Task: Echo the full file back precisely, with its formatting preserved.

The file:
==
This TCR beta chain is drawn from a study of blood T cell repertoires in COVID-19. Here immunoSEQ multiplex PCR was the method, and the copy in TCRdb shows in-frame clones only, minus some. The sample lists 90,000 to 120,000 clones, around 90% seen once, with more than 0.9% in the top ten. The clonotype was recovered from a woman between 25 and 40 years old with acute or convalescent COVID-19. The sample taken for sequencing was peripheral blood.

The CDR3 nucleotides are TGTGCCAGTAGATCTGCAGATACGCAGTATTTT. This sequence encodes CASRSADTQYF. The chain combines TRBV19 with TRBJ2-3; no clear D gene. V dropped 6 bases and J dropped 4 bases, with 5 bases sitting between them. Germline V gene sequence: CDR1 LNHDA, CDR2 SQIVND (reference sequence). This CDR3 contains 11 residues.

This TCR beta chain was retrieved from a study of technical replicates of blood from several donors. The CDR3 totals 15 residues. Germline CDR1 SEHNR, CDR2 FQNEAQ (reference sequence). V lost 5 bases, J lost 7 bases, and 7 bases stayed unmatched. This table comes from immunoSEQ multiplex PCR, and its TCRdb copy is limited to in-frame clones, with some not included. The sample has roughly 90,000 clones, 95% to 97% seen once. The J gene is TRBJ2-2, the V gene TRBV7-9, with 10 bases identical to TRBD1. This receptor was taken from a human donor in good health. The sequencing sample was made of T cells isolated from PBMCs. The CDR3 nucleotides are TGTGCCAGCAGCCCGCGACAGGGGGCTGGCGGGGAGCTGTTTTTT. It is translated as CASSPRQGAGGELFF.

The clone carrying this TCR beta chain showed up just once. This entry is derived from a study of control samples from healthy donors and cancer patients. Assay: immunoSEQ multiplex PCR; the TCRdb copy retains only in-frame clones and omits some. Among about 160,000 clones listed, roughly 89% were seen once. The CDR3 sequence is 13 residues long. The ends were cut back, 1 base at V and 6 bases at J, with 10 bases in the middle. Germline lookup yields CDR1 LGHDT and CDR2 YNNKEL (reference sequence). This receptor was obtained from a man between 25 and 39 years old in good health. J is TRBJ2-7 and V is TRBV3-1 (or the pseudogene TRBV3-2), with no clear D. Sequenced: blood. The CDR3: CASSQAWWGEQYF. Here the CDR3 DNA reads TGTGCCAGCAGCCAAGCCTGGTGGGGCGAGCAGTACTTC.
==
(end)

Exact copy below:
This TCR beta chain is drawn from a study of blood T cell repertoires in COVID-19. Here immunoSEQ multiplex PCR was the method, and the copy in TCRdb shows in-frame clones only, minus some. The sample lists 90,000 to 120,000 clones, around 90% seen once, with more than 0.9% in the top ten. The clonotype was recovered from a woman between 25 and 40 years old with acute or convalescent COVID-19. The sample taken for sequencing was peripheral blood.

The CDR3 nucleotides are TGTGCCAGTAGATCTGCAGATACGCAGTATTTT. This sequence encodes CASRSADTQYF. The chain combines TRBV19 with TRBJ2-3; no clear D gene. V dropped 6 bases and J dropped 4 bases, with 5 bases sitting between them. Germline V gene sequence: CDR1 LNHDA, CDR2 SQIVND (reference sequence). This CDR3 contains 11 residues.

This TCR beta chain was retrieved from a study of technical replicates of blood from several donors. The CDR3 totals 15 residues. Germline CDR1 SEHNR, CDR2 FQNEAQ (reference sequence). V lost 5 bases, J lost 7 bases, and 7 bases stayed unmatched. This table comes from immunoSEQ multiplex PCR, and its TCRdb copy is limited to in-frame clones, with some not included. The sample has roughly 90,000 clones, 95% to 97% seen once. The J gene is TRBJ2-2, the V gene TRBV7-9, with 10 bases identical to TRBD1. This receptor was taken from a human donor in good health. The sequencing sample was made of T cells isolated from PBMCs. The CDR3 nucleotides are TGTGCCAGCAGCCCGCGACAGGGGGCTGGCGGGGAGCTGTTTTTT. It is translated as CASSPRQGAGGELFF.

The clone carrying this TCR beta chain showed up just once. This entry is derived from a study of control samples from healthy donors and cancer patients. Assay: immunoSEQ multiplex PCR; the TCRdb copy retains only in-frame clones and omits some. Among about 160,000 clones listed, roughly 89% were seen once. The CDR3 sequence is 13 residues long. The ends were cut back, 1 base at V and 6 bases at J, with 10 bases in the middle. Germline lookup yields CDR1 LGHDT and CDR2 YNNKEL (reference sequence). This receptor was obtained from a man between 25 and 39 years old in good health. J is TRBJ2-7 and V is TRBV3-1 (or the pseudogene TRBV3-2), with no clear D. Sequenced: blood. The CDR3: CASSQAWWGEQYF. Here the CDR3 DNA reads TGTGCCAGCAGCCAAGCCTGGTGGGGCGAGCAGTACTTC.